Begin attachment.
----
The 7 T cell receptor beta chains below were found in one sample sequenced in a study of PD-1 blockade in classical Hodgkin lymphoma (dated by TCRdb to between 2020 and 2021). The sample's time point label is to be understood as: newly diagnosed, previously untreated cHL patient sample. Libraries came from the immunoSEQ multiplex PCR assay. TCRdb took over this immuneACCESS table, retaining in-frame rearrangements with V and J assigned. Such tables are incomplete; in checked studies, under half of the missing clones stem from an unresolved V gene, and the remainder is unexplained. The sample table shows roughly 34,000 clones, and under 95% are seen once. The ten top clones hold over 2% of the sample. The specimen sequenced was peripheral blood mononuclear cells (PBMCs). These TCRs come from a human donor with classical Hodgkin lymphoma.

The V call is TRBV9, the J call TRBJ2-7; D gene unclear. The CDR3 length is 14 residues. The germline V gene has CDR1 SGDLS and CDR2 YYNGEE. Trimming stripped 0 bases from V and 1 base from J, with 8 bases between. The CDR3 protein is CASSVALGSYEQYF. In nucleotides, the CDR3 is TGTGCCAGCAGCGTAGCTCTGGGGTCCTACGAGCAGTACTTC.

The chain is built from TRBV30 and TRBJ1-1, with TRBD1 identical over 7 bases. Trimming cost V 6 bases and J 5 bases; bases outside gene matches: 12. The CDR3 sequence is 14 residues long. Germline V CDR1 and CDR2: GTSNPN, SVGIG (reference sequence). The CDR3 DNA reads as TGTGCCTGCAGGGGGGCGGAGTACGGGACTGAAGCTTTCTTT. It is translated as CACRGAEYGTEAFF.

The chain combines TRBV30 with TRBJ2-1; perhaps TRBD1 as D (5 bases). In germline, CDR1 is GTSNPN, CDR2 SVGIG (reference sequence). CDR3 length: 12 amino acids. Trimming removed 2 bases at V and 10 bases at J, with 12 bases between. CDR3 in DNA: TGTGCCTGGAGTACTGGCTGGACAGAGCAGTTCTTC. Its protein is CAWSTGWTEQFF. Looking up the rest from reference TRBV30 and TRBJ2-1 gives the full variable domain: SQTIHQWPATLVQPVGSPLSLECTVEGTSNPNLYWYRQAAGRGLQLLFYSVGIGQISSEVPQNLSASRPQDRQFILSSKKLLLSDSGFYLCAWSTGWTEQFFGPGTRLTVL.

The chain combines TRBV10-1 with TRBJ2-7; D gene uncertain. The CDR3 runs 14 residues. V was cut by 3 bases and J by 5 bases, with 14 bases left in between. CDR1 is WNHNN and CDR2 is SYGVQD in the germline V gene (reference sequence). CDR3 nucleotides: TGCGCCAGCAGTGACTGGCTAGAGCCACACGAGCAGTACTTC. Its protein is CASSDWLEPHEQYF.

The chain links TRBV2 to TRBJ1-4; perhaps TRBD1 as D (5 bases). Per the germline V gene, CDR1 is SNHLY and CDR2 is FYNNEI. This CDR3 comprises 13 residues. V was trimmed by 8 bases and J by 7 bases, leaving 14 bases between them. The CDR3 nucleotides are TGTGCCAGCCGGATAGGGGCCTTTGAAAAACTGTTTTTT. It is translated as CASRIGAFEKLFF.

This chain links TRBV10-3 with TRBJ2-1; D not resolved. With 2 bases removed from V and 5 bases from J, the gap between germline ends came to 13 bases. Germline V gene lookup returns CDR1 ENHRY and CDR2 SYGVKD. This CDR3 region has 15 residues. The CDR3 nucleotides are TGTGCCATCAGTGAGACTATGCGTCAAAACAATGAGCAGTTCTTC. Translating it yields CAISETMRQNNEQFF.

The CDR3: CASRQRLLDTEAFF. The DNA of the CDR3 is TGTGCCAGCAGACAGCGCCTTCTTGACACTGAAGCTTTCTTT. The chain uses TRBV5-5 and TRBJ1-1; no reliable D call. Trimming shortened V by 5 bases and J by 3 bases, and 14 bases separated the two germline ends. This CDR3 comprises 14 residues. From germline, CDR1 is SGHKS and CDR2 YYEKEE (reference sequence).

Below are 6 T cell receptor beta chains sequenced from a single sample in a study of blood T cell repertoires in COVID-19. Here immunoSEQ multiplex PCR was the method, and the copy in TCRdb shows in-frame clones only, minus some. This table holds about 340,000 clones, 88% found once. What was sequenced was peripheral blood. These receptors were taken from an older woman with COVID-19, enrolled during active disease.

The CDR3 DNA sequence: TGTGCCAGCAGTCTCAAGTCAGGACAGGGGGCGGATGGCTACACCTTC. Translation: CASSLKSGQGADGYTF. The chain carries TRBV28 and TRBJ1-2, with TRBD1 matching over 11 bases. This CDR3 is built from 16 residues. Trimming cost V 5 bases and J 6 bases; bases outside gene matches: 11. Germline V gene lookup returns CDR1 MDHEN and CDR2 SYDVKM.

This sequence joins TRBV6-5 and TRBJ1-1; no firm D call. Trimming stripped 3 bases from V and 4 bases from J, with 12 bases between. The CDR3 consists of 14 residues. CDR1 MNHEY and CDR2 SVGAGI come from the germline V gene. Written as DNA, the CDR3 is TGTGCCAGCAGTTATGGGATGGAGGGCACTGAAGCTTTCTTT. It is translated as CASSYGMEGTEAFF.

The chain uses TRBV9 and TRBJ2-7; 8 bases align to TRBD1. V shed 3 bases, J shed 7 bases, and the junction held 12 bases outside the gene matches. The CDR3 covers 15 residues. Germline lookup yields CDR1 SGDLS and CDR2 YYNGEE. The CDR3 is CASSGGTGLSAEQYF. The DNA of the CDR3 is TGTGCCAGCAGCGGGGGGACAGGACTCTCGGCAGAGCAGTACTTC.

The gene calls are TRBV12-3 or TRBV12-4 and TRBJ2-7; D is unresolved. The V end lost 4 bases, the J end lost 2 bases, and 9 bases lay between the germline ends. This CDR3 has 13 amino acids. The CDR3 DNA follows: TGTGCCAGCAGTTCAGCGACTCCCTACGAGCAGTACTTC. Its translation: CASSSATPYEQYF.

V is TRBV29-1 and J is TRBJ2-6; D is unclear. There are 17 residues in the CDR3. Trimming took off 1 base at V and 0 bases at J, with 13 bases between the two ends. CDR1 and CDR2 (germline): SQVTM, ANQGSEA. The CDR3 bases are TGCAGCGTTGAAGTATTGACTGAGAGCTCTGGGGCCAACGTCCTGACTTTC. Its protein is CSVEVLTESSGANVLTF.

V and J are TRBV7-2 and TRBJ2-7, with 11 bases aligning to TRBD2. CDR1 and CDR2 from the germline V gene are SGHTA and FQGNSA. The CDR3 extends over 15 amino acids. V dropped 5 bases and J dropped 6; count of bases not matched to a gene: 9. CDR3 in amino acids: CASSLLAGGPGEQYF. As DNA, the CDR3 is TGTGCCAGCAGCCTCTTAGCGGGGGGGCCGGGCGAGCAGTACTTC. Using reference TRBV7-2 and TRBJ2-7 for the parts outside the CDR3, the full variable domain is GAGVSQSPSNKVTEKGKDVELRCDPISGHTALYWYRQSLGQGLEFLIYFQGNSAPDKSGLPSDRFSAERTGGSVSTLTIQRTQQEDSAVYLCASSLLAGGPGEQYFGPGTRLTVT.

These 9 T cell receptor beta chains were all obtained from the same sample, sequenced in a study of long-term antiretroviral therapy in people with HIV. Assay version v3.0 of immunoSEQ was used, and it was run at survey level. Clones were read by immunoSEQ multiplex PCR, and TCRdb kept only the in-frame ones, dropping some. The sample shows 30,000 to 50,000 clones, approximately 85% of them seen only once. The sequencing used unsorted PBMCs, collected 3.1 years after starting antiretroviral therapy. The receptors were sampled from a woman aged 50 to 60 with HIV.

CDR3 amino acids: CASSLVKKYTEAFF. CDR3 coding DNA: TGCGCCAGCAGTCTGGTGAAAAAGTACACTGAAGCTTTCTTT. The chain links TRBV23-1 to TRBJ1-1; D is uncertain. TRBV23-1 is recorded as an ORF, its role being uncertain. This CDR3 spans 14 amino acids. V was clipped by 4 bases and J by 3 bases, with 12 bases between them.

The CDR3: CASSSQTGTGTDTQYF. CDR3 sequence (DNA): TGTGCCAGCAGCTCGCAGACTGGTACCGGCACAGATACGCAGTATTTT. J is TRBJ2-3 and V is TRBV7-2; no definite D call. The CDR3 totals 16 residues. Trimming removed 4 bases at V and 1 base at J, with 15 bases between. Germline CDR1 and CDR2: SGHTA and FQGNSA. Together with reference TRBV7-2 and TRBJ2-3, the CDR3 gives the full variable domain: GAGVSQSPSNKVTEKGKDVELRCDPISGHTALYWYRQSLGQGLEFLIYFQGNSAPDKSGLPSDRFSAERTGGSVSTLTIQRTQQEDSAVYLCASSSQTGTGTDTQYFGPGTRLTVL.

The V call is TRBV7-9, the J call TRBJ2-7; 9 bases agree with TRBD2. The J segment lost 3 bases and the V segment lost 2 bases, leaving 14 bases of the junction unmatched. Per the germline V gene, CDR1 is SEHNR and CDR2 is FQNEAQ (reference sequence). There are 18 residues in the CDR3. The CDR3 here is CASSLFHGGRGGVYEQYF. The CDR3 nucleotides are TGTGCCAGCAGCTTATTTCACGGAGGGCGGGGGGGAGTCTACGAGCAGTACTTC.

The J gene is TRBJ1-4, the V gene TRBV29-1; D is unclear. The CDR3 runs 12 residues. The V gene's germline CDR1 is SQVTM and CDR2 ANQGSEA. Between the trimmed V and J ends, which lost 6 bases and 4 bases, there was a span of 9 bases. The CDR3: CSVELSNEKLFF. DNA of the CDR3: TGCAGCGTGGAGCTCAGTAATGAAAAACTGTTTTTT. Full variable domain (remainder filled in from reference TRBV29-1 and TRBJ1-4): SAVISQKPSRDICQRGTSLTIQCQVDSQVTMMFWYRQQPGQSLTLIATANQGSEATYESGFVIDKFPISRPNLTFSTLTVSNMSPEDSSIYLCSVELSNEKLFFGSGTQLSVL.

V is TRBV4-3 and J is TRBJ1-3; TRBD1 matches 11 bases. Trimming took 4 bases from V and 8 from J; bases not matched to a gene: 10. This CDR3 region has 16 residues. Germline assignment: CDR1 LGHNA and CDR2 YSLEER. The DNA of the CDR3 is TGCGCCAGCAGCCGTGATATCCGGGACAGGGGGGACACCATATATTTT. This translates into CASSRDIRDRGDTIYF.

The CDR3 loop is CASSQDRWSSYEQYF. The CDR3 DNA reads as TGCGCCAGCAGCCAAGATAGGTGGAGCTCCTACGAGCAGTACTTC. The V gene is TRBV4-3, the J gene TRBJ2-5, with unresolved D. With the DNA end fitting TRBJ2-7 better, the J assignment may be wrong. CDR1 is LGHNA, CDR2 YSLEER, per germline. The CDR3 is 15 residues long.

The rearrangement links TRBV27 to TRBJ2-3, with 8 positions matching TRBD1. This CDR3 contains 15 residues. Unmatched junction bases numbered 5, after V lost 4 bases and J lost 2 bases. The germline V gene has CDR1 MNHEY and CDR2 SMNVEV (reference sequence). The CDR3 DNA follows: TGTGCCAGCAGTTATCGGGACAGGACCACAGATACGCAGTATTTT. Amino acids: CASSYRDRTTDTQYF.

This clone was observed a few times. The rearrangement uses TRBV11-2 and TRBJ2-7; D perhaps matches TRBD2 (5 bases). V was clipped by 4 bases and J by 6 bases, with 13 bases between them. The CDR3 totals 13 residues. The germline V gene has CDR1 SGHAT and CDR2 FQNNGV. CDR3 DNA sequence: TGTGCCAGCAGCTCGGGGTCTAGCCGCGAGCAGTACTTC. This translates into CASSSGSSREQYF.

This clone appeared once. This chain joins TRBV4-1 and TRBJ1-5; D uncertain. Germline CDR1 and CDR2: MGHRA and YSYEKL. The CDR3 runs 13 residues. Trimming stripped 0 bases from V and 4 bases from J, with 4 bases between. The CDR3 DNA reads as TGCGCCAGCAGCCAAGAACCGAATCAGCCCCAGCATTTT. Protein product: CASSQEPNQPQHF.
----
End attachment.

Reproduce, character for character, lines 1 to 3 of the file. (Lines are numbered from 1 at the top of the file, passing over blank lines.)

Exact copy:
The 7 T cell receptor beta chains below were found in one sample sequenced in a study of PD-1 blockade in classical Hodgkin lymphoma (dated by TCRdb to between 2020 and 2021). The sample's time point label is to be understood as: newly diagnosed, previously untreated cHL patient sample. Libraries came from the immunoSEQ multiplex PCR assay. TCRdb took over this immuneACCESS table, retaining in-frame rearrangements with V and J assigned. Such tables are incomplete; in checked studies, under half of the missing clones stem from an unresolved V gene, and the remainder is unexplained. The sample table shows roughly 34,000 clones, and under 95% are seen once. The ten top clones hold over 2% of the sample. The specimen sequenced was peripheral blood mononuclear cells (PBMCs). These TCRs come from a human donor with classical Hodgkin lymphoma.

The V call is TRBV9, the J call TRBJ2-7; D gene unclear. The CDR3 length is 14 residues. The germline V gene has CDR1 SGDLS and CDR2 YYNGEE. Trimming stripped 0 bases from V and 1 base from J, with 8 bases between. The CDR3 protein is CASSVALGSYEQYF. In nucleotides, the CDR3 is TGTGCCAGCAGCGTAGCTCTGGGGTCCTACGAGCAGTACTTC.

The chain is built from TRBV30 and TRBJ1-1, with TRBD1 identical over 7 bases. Trimming cost V 6 bases and J 5 bases; bases outside gene matches: 12. The CDR3 sequence is 14 residues long. Germline V CDR1 and CDR2: GTSNPN, SVGIG (reference sequence). The CDR3 DNA reads as TGTGCCTGCAGGGGGGCGGAGTACGGGACTGAAGCTTTCTTT. It is translated as CACRGAEYGTEAFF.